Feds investigate possible wolf killing near Kremmling

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Federal scientists are trying to determine whether this animal, shot April 29 near Kremmling, is a grray wolf. Photo via the Colorado Mule Deer Association Facebook page.

Three other dispersing wolves have died in Colorado

Staff Report

FRISCO — Without DNA testing, state and federal wildlife officials can’t say for sure, but it appears that yet another wandering wolf from the northern Rockies may have been shot and killed, this near Kremmling, Colorado.

The April 29 shooting was immediately reported to the CPW office in Hot Sulphur Springs by the coyote hunter, who said he mistook the 90-pound animal for a coyote. The U.S. Fish and Wildlife Service is testing the remains to positively identify the animal. Continue reading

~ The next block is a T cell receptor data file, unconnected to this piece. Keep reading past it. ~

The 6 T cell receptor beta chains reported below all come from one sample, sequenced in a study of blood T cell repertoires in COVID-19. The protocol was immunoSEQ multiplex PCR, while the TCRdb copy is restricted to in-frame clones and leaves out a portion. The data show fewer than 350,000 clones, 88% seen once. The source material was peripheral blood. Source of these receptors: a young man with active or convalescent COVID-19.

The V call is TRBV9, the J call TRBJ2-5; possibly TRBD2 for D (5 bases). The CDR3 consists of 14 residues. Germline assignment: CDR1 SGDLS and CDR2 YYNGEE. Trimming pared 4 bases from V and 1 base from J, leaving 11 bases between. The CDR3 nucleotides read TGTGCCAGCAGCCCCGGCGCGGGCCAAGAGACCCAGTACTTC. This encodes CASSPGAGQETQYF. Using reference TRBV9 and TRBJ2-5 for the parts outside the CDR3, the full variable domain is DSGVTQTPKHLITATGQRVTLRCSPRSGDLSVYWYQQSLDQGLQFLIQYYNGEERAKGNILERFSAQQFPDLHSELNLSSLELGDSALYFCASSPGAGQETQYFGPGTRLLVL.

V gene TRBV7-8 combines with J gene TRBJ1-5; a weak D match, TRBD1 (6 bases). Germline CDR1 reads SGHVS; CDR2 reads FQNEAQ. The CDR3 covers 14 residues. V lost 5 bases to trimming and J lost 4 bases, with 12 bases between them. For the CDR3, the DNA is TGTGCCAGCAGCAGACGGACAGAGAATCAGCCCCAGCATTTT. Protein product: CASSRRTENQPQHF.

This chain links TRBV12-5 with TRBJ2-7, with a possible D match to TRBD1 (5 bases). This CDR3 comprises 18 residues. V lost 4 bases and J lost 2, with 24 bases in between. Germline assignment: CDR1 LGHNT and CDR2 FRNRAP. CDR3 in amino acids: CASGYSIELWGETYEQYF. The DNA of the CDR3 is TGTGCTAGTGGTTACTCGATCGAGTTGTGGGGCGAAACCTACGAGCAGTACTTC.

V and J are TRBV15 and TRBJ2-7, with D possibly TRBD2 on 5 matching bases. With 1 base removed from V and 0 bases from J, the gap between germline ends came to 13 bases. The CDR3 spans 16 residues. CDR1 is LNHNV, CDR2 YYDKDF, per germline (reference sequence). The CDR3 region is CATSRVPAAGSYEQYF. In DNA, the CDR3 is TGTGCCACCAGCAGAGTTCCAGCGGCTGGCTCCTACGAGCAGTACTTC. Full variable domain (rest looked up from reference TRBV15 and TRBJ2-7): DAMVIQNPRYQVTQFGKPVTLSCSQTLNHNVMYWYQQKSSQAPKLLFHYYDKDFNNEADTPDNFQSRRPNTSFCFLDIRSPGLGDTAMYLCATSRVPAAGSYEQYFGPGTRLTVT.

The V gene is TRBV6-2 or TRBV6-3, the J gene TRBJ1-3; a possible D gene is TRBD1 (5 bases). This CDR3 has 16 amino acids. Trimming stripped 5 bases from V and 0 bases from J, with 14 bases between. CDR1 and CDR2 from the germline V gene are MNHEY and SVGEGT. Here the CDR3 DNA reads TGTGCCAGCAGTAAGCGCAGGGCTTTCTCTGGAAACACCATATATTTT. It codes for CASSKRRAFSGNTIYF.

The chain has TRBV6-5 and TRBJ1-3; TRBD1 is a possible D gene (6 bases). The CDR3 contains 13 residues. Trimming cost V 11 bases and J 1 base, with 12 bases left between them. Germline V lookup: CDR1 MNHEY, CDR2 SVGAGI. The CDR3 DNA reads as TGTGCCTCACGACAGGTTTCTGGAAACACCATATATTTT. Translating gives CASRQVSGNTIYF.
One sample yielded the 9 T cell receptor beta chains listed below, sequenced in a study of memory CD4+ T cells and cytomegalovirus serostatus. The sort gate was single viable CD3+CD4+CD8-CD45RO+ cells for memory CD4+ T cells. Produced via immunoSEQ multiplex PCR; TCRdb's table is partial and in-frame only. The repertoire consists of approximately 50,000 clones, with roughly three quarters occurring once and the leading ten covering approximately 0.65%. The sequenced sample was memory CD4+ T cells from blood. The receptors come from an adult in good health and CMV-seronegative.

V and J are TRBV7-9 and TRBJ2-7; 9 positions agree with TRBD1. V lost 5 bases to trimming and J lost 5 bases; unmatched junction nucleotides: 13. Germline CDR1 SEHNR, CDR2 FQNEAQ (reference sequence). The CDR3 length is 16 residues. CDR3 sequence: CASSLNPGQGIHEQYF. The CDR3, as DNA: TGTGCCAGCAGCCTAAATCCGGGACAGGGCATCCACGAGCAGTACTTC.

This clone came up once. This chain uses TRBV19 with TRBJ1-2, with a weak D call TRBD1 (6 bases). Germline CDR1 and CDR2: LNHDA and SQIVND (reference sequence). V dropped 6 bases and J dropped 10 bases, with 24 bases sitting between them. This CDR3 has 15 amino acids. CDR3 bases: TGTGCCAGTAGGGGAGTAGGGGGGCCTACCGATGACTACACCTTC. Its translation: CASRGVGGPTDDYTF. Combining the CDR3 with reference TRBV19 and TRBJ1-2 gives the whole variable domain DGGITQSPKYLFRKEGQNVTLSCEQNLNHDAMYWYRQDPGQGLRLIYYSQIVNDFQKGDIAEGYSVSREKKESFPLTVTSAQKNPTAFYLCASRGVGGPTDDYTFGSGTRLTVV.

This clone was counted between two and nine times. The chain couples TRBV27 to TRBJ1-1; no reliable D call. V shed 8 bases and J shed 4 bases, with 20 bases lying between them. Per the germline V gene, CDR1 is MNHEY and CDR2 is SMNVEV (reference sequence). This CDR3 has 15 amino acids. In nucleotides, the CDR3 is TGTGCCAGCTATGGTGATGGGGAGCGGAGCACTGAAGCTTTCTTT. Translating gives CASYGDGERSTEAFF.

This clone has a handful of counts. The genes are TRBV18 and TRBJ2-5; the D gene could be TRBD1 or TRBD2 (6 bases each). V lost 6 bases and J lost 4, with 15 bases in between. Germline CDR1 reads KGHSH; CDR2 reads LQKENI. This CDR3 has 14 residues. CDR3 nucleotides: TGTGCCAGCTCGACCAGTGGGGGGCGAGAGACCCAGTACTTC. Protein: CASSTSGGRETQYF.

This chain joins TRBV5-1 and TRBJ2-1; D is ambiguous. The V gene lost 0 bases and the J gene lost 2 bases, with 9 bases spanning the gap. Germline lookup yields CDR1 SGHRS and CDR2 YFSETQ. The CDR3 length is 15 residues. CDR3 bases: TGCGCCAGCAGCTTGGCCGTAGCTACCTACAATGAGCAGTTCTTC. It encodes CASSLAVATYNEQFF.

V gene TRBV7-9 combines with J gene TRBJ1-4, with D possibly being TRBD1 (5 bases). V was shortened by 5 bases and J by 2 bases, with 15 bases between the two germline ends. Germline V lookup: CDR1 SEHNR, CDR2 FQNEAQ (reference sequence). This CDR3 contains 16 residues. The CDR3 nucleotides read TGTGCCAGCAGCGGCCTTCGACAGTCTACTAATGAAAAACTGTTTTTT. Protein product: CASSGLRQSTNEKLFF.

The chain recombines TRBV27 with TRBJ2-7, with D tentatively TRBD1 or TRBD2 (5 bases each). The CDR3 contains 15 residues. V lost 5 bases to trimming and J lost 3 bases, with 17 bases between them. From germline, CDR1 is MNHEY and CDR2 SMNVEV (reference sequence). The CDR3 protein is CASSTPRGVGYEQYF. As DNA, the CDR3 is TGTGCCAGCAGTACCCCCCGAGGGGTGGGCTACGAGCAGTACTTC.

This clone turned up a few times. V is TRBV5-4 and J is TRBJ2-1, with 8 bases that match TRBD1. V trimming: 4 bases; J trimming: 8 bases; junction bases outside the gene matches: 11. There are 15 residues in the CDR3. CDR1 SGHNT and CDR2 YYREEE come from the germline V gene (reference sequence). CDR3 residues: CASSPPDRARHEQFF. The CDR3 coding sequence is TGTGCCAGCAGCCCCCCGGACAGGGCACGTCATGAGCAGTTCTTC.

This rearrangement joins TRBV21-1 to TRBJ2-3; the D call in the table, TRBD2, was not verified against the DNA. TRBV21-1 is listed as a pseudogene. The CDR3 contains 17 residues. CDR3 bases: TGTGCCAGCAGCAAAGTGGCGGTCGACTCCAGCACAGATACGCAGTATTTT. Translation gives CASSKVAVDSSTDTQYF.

Colorado steps up sage grouse conservation

Habitat exchange scheme eyed as key component in efforts to protect dwindling western birds

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Colorado Gov. John Hickenlooper is ordering state agencies to boost greater sage-grouse conservation efforts. Photo courtesy USFWS.

By Bob Berwyn

FRISCO — Colorado Gov. John Hickenlooper is calling for an all-out state effort to protect greater sage-grouse by stepping up coordination among state agencies, improving habitat on state-controlled lands, and boosting the role of the state’s oil and gas commission.

The new conservation push, announced in a May 15 executive order, also outlines a market-based habitat exchange program that would let ranchers and other landowners buy and sell conservation credits to developers, including the oil and gas industry with the goal of mitigating “residual impacts” to sage-grouse habitat. Continue reading

NOAA pushes recovery of 8 endangered ocean species

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The southern resident population of killer whales is one of eight species targeted for a new federal conservation push. Photo via NOAA.

‘People can help turn around the slide to extinction’